Though Canada is rich in fossil fuels, nuclear power may fuel a significant portion of the nation’s future electrical generation needs, especially in provinces that have traditionally relied on hydropower and fossil fuels.
The Supreme Court backs restrictions on “once-through” cooling for new plants, while giving a pass to existing plants.
Coal continues to demonstrate considerable financial muscle in the current economic downturn, despite anti-coal rhetoric and concerns about climate change.
Industry experts say raw uranium will face increased demand, reduced supply, and higher prices. Will the market bear out those predictions?
What role will coal play as the nation moves toward trying to reduce greenhouse gases? The picture is mixed, as these news stories from around the country demonstrate.
Could demand from plug-in hybrid cars crash the grid? A DOE national lab addresses the issue.
Working for Uncle Sam can be worthwhile or a life-sapping grind, depending on which agency employs you, according to a new survey by the U.S. Office of Personnel Management. Guess which agency ranked best. (Hint: It’s related to power.)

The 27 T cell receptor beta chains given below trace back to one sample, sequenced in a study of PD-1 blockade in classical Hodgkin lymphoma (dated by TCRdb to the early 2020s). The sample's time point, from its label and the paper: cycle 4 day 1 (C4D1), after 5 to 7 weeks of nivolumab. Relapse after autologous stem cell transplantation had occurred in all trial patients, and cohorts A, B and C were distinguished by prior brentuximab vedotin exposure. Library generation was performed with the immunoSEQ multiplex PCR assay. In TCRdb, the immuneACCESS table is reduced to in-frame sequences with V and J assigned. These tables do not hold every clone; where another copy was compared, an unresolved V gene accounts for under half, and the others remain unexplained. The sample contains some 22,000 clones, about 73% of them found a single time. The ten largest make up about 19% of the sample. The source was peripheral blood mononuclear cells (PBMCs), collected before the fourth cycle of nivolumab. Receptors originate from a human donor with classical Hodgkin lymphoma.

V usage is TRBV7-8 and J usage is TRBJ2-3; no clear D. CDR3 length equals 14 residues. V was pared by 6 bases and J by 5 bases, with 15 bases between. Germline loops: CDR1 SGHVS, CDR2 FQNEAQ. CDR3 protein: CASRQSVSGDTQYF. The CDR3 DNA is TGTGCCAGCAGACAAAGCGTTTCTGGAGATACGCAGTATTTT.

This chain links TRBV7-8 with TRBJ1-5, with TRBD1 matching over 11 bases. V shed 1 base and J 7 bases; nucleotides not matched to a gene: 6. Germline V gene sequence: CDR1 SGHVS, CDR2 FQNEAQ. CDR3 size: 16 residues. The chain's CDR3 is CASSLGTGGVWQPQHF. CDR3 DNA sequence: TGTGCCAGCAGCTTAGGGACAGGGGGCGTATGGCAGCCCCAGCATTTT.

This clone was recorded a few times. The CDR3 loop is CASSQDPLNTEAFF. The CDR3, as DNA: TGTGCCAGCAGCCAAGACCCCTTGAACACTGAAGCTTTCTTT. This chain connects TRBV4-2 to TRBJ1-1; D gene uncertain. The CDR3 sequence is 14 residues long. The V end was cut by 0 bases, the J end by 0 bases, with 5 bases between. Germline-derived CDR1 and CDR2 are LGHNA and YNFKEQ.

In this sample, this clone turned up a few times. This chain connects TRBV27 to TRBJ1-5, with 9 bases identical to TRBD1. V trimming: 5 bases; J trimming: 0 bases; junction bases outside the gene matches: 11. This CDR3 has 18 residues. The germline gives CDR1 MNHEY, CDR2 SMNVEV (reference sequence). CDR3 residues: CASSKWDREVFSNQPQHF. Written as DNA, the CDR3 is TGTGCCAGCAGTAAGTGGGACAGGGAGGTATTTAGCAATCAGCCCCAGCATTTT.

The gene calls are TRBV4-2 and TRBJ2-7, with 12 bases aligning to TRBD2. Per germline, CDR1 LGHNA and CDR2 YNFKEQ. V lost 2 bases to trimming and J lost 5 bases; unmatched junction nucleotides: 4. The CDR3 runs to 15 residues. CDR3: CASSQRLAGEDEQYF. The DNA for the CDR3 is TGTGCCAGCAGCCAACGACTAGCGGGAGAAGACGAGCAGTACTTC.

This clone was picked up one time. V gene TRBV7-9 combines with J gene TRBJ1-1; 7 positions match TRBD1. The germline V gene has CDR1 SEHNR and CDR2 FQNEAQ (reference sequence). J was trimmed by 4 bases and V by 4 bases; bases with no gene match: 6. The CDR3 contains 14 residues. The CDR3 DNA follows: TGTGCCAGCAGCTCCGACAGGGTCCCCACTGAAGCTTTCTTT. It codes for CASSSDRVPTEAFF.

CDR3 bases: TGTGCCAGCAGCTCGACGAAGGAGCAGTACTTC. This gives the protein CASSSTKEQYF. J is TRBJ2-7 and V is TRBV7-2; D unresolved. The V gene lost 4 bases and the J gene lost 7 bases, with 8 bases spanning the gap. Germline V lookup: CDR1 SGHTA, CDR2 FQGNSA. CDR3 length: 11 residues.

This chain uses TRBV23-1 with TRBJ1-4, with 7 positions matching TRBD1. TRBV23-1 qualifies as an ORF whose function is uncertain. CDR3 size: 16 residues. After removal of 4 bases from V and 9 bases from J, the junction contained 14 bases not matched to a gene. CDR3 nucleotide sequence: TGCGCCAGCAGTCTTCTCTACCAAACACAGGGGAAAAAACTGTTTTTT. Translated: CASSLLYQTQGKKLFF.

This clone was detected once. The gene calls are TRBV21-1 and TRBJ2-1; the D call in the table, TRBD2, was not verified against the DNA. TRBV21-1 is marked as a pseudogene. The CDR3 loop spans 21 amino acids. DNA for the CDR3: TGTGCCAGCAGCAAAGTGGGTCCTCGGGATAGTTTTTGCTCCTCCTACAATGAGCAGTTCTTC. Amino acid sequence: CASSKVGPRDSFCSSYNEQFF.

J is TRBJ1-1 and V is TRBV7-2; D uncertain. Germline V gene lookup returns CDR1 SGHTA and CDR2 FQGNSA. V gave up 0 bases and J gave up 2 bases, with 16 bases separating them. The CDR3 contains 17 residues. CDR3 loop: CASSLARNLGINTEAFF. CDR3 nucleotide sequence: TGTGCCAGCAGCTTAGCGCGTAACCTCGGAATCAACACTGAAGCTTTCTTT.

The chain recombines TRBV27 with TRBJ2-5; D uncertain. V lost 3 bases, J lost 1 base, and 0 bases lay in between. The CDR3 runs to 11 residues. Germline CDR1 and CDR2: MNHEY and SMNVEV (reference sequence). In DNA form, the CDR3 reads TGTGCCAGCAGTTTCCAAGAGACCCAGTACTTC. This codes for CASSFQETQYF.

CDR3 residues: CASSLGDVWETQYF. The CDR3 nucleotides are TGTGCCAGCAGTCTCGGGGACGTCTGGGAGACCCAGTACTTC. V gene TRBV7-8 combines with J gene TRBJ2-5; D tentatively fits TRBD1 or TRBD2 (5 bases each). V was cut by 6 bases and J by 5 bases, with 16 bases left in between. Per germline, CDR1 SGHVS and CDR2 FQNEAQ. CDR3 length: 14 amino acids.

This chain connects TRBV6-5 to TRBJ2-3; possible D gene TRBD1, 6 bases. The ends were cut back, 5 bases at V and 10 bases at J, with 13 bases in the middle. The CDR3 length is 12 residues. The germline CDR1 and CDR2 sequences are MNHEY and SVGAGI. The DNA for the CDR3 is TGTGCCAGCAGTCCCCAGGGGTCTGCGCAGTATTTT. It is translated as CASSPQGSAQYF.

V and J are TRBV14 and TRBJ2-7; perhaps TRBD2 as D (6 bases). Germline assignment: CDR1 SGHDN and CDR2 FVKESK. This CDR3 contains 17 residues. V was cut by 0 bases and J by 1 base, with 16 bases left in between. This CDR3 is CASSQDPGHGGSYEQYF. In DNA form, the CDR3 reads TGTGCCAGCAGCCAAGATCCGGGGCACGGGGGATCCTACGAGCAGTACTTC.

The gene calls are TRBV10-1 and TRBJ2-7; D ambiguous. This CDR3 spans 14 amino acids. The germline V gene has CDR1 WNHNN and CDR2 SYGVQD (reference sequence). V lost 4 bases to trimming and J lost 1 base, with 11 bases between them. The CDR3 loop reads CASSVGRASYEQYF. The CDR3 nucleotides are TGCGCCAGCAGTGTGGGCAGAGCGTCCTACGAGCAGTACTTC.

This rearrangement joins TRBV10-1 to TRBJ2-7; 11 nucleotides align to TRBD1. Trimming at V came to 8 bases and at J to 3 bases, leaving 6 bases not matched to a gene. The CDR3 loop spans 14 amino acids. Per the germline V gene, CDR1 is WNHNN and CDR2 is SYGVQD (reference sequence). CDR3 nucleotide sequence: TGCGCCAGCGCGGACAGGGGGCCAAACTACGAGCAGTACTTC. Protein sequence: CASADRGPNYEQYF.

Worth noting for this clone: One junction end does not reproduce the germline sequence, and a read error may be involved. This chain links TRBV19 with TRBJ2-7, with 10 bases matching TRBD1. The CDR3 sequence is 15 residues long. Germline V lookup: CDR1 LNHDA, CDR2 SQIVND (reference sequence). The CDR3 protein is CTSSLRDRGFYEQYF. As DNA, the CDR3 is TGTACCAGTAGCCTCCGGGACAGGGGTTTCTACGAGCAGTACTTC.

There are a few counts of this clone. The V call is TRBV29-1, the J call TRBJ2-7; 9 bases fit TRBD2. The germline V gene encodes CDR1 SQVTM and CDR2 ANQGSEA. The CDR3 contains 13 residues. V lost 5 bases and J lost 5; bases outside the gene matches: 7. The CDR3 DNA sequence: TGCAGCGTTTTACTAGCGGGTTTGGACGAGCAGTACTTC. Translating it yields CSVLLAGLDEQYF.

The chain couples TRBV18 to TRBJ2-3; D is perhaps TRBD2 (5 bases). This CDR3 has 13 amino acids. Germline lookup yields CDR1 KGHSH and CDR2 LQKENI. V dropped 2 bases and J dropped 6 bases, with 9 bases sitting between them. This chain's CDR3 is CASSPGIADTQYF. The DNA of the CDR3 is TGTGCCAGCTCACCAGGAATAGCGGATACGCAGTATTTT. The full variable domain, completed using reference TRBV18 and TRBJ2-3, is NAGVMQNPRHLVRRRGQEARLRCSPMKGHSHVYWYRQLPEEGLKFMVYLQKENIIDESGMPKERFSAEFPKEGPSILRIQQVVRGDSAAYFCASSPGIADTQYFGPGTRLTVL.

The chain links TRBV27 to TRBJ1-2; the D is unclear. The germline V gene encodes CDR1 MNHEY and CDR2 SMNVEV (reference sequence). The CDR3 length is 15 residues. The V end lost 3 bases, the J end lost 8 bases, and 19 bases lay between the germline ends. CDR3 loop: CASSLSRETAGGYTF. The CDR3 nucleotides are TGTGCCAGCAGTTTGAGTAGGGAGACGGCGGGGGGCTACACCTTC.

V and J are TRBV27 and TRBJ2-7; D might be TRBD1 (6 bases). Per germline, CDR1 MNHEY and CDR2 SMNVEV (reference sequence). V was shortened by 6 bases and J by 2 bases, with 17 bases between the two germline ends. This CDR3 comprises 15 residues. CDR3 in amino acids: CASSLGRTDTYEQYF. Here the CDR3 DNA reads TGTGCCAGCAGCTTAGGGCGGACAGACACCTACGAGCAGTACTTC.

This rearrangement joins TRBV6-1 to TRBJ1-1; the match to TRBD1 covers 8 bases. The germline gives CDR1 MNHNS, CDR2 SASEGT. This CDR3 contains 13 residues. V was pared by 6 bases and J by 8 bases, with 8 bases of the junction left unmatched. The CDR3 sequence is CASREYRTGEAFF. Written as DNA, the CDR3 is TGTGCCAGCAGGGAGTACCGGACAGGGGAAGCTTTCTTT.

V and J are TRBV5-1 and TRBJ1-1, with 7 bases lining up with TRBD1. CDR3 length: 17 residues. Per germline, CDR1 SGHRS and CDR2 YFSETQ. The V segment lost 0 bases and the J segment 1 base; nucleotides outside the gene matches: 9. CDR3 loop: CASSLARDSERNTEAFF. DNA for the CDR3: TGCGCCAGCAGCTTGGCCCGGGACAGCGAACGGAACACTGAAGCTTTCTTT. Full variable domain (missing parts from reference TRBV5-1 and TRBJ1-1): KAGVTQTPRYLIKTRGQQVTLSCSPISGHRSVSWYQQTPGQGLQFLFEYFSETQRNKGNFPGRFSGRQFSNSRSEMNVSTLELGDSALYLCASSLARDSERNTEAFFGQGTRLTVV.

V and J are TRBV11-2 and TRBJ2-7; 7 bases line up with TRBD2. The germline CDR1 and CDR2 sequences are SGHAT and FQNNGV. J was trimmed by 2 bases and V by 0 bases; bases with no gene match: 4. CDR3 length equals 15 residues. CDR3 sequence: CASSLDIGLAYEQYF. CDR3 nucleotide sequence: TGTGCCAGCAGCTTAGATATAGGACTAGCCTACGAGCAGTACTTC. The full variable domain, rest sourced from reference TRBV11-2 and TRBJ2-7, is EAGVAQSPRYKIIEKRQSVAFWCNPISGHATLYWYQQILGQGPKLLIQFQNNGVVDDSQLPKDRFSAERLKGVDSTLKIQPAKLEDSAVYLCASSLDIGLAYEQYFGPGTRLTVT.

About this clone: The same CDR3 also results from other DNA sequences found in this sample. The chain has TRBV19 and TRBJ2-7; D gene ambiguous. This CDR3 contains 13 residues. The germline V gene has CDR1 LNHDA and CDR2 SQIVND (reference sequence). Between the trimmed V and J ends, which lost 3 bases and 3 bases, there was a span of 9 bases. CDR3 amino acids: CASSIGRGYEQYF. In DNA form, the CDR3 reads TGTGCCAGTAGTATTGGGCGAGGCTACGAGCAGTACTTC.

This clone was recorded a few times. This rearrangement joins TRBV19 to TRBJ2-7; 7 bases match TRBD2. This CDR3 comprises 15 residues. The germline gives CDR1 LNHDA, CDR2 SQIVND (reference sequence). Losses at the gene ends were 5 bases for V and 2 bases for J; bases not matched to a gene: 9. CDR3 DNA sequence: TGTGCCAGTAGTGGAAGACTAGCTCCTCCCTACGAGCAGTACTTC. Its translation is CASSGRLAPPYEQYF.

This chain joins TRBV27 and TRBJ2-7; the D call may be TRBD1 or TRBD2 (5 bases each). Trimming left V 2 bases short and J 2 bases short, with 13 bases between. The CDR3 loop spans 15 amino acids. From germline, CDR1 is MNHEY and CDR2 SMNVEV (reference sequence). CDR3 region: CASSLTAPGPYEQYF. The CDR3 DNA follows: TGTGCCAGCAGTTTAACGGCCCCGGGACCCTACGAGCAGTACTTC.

Does customer satisfaction play a meaningful role in guiding utility operations? Many utilities think it does, as do many regulators. The market apparently doesn’t. Data suggest that the jury is out on the question, and the intuitive answer may not match the empirical evidence.
Because India has large domestic coal resources (and virtually no other fuel sources); a strong incentive to deploy cheaper, well-proven generation technology; and needs to rapidly increase the availability of electricity to its citizens, the country will likely continue to rely on coal-based power in the long run.
Dozens of institutional investors in U.S. renewable energy projects pulled out of the market when the nation’s liquidity reserves dried up late last year. Some left the renewable market sector in search of more lucrative investment opportunities. Others found themselves unable to take advantage of the attractive tax credits because they themselves lacked profits against which to use the credits. The American Recovery and Reinvestment Act of 2009, approved February 13, changed the investor ground rules — again.